GREGG K. KAKESAKO / GKAKESAKO@STARBULLETIN.COM
Pfc. Michael Winstead was greeted with tears of joy by his mother, Maria, after returning to Hawaii yesterday. However, his father -- a member of the California Army National Guard -- has just started a combat tour in Iraq.
A month’s many happy returns
More than 7,000 isle soldiers will return in the next four weeks
During the next four weeks, Schofield Barracks' new $23 million multideployment facility will be filled with leis, smiles, hugs and long kisses as spouses and children are reunited with the more than 7,000 soldiers who have been at war in Iraq for nearly 15 months.
There are bound to be many young toddlers like 21-month-old Kaniela Lyman, who will need time to get used to a new face at home.
Yesterday he shyly resisted all attempts by his father, Sgt. David Lyman, to get him to smile.
Kaniela was only 7 months old when his father, who was raised in Palolo Valley, saw him last.
This week Kaniela, whose amber-colored hair neatly flows to his shoulders, will get his first trim by his dad.
Lyman was among the 1,000 soldiers of the 25th Infantry Division's 3rd Brigade Combat Team who returned home on four different chartered jet flights yesterday and early this morning.
The last one will occur Oct. 29 and will carry Maj. Gen. Benjamin Mixon, commander of the 25th Infantry Division, and his staff. It will end the largest wartime deployment of Schofield Barracks soldiers.
GREGG K. KAKESAKO /
Sgt. David Lyman tried several times to coax a smile from his son, Kaniela, whom he had not seen since November. Lyman is one of more than 7,000 Schofield Barracks soldiers returning to Hawaii this month after spending nearly 15 months in Iraq.
The 25th Division's 3rd Brigade Combat Team and the 25th Combat Aviation Brigade, along with soldiers from the 1st Cavalry Division, and 82nd Airborne Division, were assigned to Multinational Division North in northern Iraq. The task force was made up of 23,000 soldiers and suffered 195 deaths.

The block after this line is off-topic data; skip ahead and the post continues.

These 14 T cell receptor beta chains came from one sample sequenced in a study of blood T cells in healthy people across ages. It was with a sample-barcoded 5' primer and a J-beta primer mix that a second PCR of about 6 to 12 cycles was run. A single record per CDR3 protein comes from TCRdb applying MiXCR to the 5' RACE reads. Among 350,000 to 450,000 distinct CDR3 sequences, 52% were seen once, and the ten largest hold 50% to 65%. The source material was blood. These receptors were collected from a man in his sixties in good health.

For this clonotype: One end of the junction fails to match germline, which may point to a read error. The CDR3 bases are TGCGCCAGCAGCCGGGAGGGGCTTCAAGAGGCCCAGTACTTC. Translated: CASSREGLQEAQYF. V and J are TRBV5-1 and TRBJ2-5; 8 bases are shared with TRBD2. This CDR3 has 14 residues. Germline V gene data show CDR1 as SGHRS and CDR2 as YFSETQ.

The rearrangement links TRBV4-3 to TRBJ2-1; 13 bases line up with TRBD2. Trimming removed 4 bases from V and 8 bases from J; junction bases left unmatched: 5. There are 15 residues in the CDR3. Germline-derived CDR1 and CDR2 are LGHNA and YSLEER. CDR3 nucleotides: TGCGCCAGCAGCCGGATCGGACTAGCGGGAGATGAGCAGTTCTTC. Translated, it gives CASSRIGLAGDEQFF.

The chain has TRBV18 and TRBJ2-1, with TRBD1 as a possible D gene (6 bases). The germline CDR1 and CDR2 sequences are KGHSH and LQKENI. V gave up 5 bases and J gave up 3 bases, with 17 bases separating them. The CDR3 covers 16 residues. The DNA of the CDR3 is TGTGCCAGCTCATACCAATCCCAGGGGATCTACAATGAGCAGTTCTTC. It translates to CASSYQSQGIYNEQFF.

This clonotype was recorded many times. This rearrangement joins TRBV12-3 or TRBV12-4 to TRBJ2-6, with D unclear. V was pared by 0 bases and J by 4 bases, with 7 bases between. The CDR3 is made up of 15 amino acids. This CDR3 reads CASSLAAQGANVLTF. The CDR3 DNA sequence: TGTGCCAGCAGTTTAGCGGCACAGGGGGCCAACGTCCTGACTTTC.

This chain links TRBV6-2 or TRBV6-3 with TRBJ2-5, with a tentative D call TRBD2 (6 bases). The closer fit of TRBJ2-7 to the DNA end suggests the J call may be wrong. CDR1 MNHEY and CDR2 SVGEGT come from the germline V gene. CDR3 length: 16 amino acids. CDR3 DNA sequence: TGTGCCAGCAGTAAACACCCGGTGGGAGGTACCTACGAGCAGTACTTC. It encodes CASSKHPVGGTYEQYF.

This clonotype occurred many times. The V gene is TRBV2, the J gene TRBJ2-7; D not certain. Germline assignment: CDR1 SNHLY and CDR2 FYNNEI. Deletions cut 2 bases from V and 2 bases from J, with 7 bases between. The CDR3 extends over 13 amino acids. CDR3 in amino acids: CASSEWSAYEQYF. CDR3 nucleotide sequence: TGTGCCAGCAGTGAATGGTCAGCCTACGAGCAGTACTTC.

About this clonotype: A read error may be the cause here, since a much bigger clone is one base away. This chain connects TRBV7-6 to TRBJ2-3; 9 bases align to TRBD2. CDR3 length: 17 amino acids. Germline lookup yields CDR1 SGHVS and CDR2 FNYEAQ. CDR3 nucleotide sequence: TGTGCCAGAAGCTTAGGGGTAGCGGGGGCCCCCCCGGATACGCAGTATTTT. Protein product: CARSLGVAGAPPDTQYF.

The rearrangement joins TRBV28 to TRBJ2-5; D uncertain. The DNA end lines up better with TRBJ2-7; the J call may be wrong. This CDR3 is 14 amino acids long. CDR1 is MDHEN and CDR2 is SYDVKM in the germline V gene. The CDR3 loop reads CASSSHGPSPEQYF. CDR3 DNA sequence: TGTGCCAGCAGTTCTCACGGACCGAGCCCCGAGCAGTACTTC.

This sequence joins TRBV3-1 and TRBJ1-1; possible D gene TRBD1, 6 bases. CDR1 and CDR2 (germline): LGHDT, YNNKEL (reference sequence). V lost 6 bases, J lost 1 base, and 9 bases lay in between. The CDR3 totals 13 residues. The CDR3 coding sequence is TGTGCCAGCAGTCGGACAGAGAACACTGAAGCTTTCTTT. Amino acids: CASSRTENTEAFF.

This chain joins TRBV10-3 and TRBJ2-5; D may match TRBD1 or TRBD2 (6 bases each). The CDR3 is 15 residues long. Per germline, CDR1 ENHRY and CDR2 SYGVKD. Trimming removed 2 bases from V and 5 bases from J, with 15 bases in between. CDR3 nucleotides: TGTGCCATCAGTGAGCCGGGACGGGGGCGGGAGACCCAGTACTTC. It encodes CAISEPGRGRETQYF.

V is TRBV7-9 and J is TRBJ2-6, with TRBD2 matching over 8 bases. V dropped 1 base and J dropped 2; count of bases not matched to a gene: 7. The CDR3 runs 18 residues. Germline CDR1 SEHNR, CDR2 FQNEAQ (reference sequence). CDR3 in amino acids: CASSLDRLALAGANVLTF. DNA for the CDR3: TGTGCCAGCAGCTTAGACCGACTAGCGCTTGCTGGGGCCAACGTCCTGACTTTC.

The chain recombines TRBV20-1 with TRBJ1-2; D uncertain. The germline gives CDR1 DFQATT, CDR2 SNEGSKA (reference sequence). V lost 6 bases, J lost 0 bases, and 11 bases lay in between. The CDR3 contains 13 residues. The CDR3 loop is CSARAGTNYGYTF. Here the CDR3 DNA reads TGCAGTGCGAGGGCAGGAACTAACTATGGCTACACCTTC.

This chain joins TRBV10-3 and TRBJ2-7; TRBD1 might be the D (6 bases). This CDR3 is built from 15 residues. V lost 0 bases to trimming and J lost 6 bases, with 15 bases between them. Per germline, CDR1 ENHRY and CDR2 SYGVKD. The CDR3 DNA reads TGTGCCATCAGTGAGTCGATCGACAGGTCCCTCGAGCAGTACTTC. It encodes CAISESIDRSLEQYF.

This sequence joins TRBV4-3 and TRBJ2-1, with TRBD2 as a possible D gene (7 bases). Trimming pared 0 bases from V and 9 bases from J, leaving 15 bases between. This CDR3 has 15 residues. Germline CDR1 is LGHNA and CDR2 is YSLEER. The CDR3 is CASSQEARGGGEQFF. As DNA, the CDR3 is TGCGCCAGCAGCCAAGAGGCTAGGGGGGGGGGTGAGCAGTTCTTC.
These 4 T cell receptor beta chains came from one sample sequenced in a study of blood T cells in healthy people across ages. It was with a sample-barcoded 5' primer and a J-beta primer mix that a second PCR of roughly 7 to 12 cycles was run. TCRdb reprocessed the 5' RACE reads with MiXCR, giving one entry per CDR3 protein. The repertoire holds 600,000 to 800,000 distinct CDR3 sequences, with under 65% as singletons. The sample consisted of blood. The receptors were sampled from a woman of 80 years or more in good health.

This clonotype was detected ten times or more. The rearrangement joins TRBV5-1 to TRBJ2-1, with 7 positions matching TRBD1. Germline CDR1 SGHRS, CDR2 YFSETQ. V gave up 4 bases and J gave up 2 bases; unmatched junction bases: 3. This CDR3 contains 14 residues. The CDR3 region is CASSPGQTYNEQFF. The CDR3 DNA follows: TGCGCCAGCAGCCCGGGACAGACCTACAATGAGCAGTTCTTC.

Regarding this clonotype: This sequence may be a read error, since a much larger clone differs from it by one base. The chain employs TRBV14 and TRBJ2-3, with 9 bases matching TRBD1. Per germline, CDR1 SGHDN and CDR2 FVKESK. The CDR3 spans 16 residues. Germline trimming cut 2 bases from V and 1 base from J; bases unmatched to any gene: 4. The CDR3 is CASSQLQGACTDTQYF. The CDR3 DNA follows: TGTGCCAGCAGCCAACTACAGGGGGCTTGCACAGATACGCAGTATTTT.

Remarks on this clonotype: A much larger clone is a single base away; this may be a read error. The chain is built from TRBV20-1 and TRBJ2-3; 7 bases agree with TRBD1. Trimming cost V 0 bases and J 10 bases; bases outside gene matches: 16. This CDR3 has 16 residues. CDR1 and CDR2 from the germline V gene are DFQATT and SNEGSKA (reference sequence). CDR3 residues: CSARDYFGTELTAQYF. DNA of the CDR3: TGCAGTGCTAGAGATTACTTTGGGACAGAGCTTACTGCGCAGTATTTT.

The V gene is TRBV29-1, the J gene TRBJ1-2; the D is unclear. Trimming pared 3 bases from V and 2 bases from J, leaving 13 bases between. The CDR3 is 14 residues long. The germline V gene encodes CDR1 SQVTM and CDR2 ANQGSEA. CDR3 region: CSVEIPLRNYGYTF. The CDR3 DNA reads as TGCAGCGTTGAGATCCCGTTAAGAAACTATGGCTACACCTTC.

Pfc. Michael Winstead, 21, said he was relieved to be home after spending a year pulling patrols in Talafar.
But his thoughts are still in Iraq and with his father, who just arrived there last month after his California Army National Guard unit was mobilized and sent to Taji, just north of Baghdad, where the 25th Infantry Division's 2nd Stryker Combat Brigade is expected to be stationed later this year.
Teresa Albuerne planned an all-American steak dinner with potatoes and all the trimmings for her husband, Pfc. Jose Albuerne, a convoy truck driver who had just completed his second Iraqi combat tour.
"He said he just wanted eat something really good when he got home ... a real meal," his wife remarked.
"That and spend time with Tyler," the couple's 21-month-old son.
During the past 14 months, Schofield Barracks' 3rd "Bronco" Brigade was responsible for an area covering 4,000 square miles -- about the size of Connecticut -- with more than 1.5 million people.
The Army said that the brigade trained 5,500 Iraqi army soldiers and 7,000 Iraqi police.
Brigade soldiers undertook more than $19.5 million worth of construction projects, including building five public health clinics, completing 20 hospital renovation projects, building five new schools and renovating six others.
During the 14 months the 25th Division was in Iraq, it lost 36 soldiers.
This was the 3rd Brigade's second combat deployment. In January 2004 the brigade was sent to Afghanistan for 12 months, where it lost 15 soldiers.